TOYAKO, Japan (Reuters) - World leaders head into the second day of the annual G8 summit preoccupied by soaring food and oil prices and deeply divided over how to tackle climate change.
Senior officials from the Group of Eight rich nations were meeting late into the night in Japan to thrash out wording that would allow President George W. Bush on Tuesday to put aside deep misgivings and sign on to a global goal of reducing greenhouse gas emissions by the middle of the century.
Bush is under strong pressure from Japan and Europe but says he will not back a numerical target unless big polluters including China and India agree to binding commitments to curb their carbon pollution.
A face-saving statement that goes beyond last year’s summit pledge in Germany to “seriously consider” cuts of 50 percent by 2050 is especially important for Japanese Prime Minister Yasuo Fukuda, who has made climate change the centerpiece of the talks.
“This is really our bottom line. I think the prime minister believes that at this summit somehow he will be able to convince President Bush to accept some kind of consensus formula,” said Japanese Foreign Ministry official Kazuo Kodama.
Global warming ties into other big themes at the three-day meeting at a plush mountain-top hotel on the northern Japanese island of Hokkaido, where 21,000 police have been mobilized to protect the leaders.
U.N. Secretary-General Ban Ki-moon, who attended Monday’s talks, said the drive to reach eight Millennium Development Goals (MDGs) set by the U.N. General Assembly to reduce world poverty by 2015 was being directly hampered by global warming.
He urged the G8 to send a strong political signal by setting a long-term goal of halving greenhouse gas emissions by 2050, backed by intermediate targets that would set market forces in train to reduce energy consumption.
“We tend to think of climate change as something in the future. It is not. We see now, most of all in Africa, that drought and changing weather patterns are compounding the challenges we face in attaining the MDGs,” Ban said.
FOOD PRICE BURDEN
The G8 will set out its positions on climate change, aid to Africa, rising food prices and the global economy in a raft of statements due to be issued on Tuesday.
Citing a final draft of the G8 communique, Japan’s Yomiuri newspaper said the leaders would highlight downside risks to the world economy and label rising food and oil prices a “serious threat”.
Italian Prime Minister Silvio Berlusconi raised the specter that oil, which hit a record high of $145.85 a barrel last week, could keep climbing and renewed Italy’s call for higher margin requirements on futures markets to deter speculative buyers.
“There are fears oil prices could increase further. Some people fear they could reach $200,” Berlusconi told reporters.
Higher prices are taking a particularly heavy toll on the world’s poor. A World Bank study issued last week said up to 105 million people could drop below the poverty line due to the leap in food prices, including 30 million in Africa.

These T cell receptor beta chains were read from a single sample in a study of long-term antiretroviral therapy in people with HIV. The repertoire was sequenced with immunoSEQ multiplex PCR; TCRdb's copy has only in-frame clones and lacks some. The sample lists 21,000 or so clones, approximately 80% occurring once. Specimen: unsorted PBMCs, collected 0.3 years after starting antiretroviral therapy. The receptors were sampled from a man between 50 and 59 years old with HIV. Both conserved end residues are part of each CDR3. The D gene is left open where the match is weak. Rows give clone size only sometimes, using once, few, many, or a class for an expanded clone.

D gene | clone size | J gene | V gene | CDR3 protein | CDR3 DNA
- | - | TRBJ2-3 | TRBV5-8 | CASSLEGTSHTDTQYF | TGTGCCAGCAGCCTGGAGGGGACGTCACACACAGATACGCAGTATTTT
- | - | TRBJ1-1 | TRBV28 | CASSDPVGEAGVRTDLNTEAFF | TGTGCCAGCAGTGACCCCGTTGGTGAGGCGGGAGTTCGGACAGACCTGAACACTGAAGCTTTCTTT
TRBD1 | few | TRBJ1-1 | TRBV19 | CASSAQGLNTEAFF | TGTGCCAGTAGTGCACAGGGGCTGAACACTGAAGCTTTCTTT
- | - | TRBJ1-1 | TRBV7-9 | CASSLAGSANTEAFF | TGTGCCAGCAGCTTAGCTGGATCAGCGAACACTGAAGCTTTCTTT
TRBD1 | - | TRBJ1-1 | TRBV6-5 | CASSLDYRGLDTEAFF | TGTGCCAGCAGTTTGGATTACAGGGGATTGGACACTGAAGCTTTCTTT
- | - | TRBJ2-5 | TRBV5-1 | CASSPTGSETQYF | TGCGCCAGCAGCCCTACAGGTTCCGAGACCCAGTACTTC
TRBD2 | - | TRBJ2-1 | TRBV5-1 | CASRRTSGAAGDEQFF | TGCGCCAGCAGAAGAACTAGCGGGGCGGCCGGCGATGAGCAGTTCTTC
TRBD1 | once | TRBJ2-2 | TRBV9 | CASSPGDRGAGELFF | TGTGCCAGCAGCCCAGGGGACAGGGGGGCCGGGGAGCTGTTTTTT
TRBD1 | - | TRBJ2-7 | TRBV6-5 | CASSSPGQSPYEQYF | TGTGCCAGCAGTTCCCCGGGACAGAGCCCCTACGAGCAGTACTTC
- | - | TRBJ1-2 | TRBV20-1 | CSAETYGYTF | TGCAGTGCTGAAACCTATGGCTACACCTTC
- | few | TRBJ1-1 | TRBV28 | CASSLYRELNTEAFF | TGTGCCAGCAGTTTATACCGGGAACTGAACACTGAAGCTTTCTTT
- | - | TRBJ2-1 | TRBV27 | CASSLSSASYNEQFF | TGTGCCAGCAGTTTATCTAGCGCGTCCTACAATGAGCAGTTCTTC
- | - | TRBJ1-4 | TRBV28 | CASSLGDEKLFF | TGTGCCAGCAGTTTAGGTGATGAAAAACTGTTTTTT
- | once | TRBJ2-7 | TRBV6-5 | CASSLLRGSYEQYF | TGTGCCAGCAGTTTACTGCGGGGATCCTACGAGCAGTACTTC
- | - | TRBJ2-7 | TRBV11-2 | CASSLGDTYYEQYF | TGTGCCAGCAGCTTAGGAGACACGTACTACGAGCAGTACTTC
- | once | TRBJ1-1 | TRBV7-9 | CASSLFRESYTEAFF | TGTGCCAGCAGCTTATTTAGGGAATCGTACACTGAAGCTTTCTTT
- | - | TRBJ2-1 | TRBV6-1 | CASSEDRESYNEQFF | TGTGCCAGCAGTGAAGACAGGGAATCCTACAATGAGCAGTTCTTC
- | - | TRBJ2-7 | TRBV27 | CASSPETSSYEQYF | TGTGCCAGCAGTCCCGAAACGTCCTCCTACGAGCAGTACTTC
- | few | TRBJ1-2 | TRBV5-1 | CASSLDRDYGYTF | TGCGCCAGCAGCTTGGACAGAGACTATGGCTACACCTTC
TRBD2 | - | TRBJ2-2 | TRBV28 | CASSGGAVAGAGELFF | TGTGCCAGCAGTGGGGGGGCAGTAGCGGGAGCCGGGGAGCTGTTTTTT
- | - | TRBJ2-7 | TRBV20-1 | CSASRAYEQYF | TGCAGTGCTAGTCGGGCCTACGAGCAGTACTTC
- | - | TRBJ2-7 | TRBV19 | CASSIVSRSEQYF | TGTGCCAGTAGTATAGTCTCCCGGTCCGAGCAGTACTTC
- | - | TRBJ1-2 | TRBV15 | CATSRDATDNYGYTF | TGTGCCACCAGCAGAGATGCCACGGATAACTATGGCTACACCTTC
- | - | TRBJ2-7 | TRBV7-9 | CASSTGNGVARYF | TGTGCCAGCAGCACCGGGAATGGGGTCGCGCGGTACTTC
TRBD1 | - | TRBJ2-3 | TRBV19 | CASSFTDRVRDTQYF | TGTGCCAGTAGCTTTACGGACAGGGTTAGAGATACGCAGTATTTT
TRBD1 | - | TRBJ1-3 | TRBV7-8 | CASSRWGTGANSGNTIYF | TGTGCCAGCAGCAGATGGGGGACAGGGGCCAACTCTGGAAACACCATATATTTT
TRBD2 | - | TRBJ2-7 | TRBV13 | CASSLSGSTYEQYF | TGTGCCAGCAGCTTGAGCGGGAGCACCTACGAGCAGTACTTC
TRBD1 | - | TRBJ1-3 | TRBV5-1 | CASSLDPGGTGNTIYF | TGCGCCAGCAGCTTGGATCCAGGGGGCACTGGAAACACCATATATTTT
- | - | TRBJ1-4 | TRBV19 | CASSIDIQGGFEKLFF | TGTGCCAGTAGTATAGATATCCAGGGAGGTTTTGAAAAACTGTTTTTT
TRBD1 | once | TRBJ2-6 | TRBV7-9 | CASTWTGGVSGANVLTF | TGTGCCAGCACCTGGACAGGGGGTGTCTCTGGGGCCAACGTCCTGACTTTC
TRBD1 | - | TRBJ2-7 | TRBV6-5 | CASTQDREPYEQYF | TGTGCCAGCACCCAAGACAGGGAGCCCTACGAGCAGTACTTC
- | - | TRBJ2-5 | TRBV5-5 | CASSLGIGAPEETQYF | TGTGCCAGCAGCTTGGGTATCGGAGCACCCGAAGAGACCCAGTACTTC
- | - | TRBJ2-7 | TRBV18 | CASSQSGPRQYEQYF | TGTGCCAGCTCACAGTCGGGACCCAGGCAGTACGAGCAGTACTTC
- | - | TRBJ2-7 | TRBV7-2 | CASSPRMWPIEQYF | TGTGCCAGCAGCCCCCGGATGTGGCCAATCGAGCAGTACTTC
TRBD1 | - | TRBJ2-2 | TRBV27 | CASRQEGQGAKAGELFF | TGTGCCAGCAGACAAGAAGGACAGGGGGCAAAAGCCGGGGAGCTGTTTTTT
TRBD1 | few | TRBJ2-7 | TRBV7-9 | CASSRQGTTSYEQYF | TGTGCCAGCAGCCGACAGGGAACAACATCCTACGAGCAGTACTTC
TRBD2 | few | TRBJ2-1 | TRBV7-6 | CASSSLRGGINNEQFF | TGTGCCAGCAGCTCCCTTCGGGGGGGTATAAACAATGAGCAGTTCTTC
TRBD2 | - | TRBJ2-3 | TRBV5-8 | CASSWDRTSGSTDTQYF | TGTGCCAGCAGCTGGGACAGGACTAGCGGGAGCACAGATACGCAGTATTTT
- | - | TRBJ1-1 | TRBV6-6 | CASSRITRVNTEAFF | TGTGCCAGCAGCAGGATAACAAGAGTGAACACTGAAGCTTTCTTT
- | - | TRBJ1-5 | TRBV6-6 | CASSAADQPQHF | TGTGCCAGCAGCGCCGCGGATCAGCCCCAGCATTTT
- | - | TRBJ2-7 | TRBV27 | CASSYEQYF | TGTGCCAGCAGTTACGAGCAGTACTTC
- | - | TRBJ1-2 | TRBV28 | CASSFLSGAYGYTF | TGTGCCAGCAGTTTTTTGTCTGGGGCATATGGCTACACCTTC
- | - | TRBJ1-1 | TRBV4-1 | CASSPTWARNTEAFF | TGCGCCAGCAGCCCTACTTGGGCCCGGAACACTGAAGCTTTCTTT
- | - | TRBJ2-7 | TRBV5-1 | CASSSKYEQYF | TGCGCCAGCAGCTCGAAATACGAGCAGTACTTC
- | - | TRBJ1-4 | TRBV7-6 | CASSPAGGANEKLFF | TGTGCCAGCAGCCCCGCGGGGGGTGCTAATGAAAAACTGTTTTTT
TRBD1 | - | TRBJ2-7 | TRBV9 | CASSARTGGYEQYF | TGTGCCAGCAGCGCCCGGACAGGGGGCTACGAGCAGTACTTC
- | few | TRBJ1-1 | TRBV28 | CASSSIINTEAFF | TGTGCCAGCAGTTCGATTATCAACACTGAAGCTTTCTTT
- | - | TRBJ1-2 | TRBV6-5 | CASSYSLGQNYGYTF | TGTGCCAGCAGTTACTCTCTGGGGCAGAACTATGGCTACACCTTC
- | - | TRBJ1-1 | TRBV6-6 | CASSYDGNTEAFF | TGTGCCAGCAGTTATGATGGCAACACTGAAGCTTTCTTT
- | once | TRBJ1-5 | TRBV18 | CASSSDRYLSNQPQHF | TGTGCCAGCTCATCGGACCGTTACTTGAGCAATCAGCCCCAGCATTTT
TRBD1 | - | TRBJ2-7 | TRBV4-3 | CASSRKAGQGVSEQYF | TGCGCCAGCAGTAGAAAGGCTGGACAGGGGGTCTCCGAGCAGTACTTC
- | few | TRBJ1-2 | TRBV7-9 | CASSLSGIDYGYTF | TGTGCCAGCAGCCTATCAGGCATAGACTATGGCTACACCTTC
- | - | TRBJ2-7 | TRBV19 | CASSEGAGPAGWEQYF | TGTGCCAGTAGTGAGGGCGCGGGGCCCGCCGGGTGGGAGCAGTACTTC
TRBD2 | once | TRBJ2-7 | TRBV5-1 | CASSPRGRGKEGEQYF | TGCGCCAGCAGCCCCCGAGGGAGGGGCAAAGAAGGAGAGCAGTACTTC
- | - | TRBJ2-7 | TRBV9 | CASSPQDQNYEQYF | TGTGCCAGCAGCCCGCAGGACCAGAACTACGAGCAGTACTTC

“How we respond to this double jeopardy of soaring food and oil prices is a test of the global system’s commitment to help the most vulnerable,” World Bank President Robert Zoellick said.
“It is a test we cannot afford to fail,” he told reporters.
To help cushion the blow, officials said the G8 would unveil a series of measures to help Africa, especially its farmers, and would affirm its commitment to double aid to the world’s poorest continent to $25 billion a year by 2010.
The need to honor past aid pledges to Africa was a recurring refrain at Monday’s talks. But activists were skeptical about the G8’s warm words.
“We need to be asking ourselves why the G8 is not delivering their commitments,” said Caroline Towers Kayira from ActionAid, an advocacy group.
Kumi Naidoo with Global Call to Action Against Poverty added: “We are not seeking charity from G8, but we are seeking justice from G8.”
Leaders are also due on Tuesday to finalize a statement on the political crisis in Zimbabwe after a violent election that extended President Robert Mugabe’s 28-year rule.
Mugabe was the only candidate in the June 27 run-off vote after opposition leader Morgan Tsvangirai pulled out citing state-sponsored violence against his party.
G8 leaders slammed the poll on Monday. Bush called it a sham, while German Chancellor Angela Merkel called it illegitimate and said she would back more sanctions.
“There’s growing support for sanctions against the Mugabe regime being stepped up,” British Prime Minister Gordon Brown told reporters. But Berlusconi said he preferred a deal between Mugabe and the opposition.
The summit wraps up on Wednesday with a Major Economies Meeting comprising the G8 and eight other big greenhouse gas-emitting countries, including India and China and Australia.
Editing by Rodney Joyce
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